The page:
Arnon Group | Lymphocyte trafficking and adaptive immunity
The main focus of the lab is to understand how humoral immune responses are regulated within the spleen.
Tal Arnon is studying mechanisms that regulate lymphocyte migration and humoral immune responses. She obtained her PhD at the Hebrew University of Jerusalem with Professor Ofer Mandelboim, where she focused on understanding how human natural killer cells recognize and eliminate virally infected cells. She then joined Professor Pamela Bjorkman's lab in Caltech to study structural biology of innate immune receptors using x-ray crystallography. During her second postdoc in UCSF with Professor Jason Cyster, she moved on to investigate mechanisms that regulate lymphocytes trafficking in vivo. As part of these studies, she developed new approaches to directly visualize lymphocyte behaviour intravitally in the spleen and other challenging organs. In 2014, she joined the Kennedy Institute as an independent group leader, where she continues to explore how adaptive immune responses are orchestrated within live tissues.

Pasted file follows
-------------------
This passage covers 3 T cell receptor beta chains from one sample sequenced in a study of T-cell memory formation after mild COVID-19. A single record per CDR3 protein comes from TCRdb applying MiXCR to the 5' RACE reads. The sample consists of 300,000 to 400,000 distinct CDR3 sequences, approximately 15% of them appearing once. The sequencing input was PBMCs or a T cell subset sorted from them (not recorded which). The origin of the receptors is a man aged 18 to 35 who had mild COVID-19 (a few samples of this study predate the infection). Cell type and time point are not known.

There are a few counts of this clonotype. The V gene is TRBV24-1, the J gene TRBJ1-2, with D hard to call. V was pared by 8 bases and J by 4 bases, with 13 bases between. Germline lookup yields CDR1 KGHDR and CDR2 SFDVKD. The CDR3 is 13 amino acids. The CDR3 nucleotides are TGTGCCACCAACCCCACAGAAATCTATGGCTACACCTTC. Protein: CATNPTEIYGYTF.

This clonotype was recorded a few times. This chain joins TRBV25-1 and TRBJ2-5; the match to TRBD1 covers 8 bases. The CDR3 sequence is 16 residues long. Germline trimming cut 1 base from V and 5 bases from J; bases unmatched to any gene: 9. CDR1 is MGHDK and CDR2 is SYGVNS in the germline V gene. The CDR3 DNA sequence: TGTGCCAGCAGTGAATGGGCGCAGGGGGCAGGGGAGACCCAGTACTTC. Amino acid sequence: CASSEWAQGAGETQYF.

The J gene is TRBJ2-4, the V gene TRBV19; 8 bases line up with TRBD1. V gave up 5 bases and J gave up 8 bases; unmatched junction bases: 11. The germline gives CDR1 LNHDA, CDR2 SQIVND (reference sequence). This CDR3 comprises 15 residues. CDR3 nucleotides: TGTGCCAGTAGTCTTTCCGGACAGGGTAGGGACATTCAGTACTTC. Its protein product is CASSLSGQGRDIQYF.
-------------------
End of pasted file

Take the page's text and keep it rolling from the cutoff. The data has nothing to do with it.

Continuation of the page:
Intravital 2-photon imaging of B cells (green) migrating inside a B cell follicle. Marginal zone macrophages that surround the follicle are highlighted in red. Scale bar, 50m.
The ability of the adaptive immune system to induce long-lasting antibody responses is critical for the clearance of acute infections and is the basis for the development of most vaccines. These responses are primarily triggered within secondary lymphoid organs, including the lymph nodes and spleen, where specialized compartments evolved to maximize the chances of productive activation. To reach these organs and to navigate within their various compartments, lymphocytes constantly migrate. This process is highly dynamic, as it involves transient changes that occur both intrinsically in the migrating cells as well as extrinsically, in the microenvironment. In our lab we study the dynamic and molecular aspects on this process. We focus on exploring mechanisms that guide lymphocyte movement under steady state as well as during activation, differentiation and termination of immune responses. Our goal is to uncover fundamental principles that regulate the adaptive immune system and to harness this knowledge for the development of better vaccines.
This movie illustrates the architecture of the entry paths into T zones. 2-photon intravital imaging of newly transferred T cells (in green) migrating into the splenic white pulp. Endogenous T cells are shown in red. Movies were imaged 24h post transfer.
This movie illustrates the perivascular nature of the entry paths. 2-photn intravital imaging of spleens showing red blood cells (in green) passing at very high speeds inside tracks of T cells (in red).